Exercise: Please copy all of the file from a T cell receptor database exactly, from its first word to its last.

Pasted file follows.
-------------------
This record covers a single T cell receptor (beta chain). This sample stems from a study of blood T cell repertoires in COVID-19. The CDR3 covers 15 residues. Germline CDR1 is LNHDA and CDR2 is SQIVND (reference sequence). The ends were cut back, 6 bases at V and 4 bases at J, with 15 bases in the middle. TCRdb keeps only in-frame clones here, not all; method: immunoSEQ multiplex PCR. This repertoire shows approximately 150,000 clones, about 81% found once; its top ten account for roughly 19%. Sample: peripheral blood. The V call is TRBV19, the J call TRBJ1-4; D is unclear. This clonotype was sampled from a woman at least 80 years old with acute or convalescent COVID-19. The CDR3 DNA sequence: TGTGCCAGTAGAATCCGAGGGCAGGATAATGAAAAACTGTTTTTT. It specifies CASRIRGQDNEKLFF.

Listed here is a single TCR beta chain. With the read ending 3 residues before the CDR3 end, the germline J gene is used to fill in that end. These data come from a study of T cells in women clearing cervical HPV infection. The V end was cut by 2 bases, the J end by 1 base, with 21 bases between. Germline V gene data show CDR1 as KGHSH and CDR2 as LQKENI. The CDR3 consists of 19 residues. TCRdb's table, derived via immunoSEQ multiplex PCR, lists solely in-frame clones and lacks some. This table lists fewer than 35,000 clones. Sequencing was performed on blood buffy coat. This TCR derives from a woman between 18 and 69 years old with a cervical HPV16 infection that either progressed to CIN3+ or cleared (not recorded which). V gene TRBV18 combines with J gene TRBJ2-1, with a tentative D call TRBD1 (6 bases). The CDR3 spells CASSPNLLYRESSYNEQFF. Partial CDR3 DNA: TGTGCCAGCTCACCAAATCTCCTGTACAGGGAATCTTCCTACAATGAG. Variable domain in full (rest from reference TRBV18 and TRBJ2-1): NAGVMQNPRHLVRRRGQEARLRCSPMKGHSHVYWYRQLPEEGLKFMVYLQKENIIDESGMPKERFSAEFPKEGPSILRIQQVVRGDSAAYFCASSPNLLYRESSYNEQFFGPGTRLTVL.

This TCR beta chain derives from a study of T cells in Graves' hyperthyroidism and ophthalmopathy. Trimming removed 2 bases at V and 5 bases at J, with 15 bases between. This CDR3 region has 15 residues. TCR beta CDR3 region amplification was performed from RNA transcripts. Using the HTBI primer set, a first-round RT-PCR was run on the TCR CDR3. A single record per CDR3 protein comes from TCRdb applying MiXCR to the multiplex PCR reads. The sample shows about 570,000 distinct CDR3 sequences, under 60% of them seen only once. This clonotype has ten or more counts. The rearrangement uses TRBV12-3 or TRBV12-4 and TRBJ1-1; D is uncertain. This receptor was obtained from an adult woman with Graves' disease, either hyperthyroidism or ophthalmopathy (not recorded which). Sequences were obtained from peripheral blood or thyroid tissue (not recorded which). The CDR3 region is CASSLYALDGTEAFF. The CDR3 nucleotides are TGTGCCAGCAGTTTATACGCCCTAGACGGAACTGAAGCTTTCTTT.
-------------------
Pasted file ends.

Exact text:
This record covers a single T cell receptor (beta chain). This sample stems from a study of blood T cell repertoires in COVID-19. The CDR3 covers 15 residues. Germline CDR1 is LNHDA and CDR2 is SQIVND (reference sequence). The ends were cut back, 6 bases at V and 4 bases at J, with 15 bases in the middle. TCRdb keeps only in-frame clones here, not all; method: immunoSEQ multiplex PCR. This repertoire shows approximately 150,000 clones, about 81% found once; its top ten account for roughly 19%. Sample: peripheral blood. The V call is TRBV19, the J call TRBJ1-4; D is unclear. This clonotype was sampled from a woman at least 80 years old with acute or convalescent COVID-19. The CDR3 DNA sequence: TGTGCCAGTAGAATCCGAGGGCAGGATAATGAAAAACTGTTTTTT. It specifies CASRIRGQDNEKLFF.

Listed here is a single TCR beta chain. With the read ending 3 residues before the CDR3 end, the germline J gene is used to fill in that end. These data come from a study of T cells in women clearing cervical HPV infection. The V end was cut by 2 bases, the J end by 1 base, with 21 bases between. Germline V gene data show CDR1 as KGHSH and CDR2 as LQKENI. The CDR3 consists of 19 residues. TCRdb's table, derived via immunoSEQ multiplex PCR, lists solely in-frame clones and lacks some. This table lists fewer than 35,000 clones. Sequencing was performed on blood buffy coat. This TCR derives from a woman between 18 and 69 years old with a cervical HPV16 infection that either progressed to CIN3+ or cleared (not recorded which). V gene TRBV18 combines with J gene TRBJ2-1, with a tentative D call TRBD1 (6 bases). The CDR3 spells CASSPNLLYRESSYNEQFF. Partial CDR3 DNA: TGTGCCAGCTCACCAAATCTCCTGTACAGGGAATCTTCCTACAATGAG. Variable domain in full (rest from reference TRBV18 and TRBJ2-1): NAGVMQNPRHLVRRRGQEARLRCSPMKGHSHVYWYRQLPEEGLKFMVYLQKENIIDESGMPKERFSAEFPKEGPSILRIQQVVRGDSAAYFCASSPNLLYRESSYNEQFFGPGTRLTVL.

This TCR beta chain derives from a study of T cells in Graves' hyperthyroidism and ophthalmopathy. Trimming removed 2 bases at V and 5 bases at J, with 15 bases between. This CDR3 region has 15 residues. TCR beta CDR3 region amplification was performed from RNA transcripts. Using the HTBI primer set, a first-round RT-PCR was run on the TCR CDR3. A single record per CDR3 protein comes from TCRdb applying MiXCR to the multiplex PCR reads. The sample shows about 570,000 distinct CDR3 sequences, under 60% of them seen only once. This clonotype has ten or more counts. The rearrangement uses TRBV12-3 or TRBV12-4 and TRBJ1-1; D is uncertain. This receptor was obtained from an adult woman with Graves' disease, either hyperthyroidism or ophthalmopathy (not recorded which). Sequences were obtained from peripheral blood or thyroid tissue (not recorded which). The CDR3 region is CASSLYALDGTEAFF. The CDR3 nucleotides are TGTGCCAGCAGTTTATACGCCCTAGACGGAACTGAAGCTTTCTTT.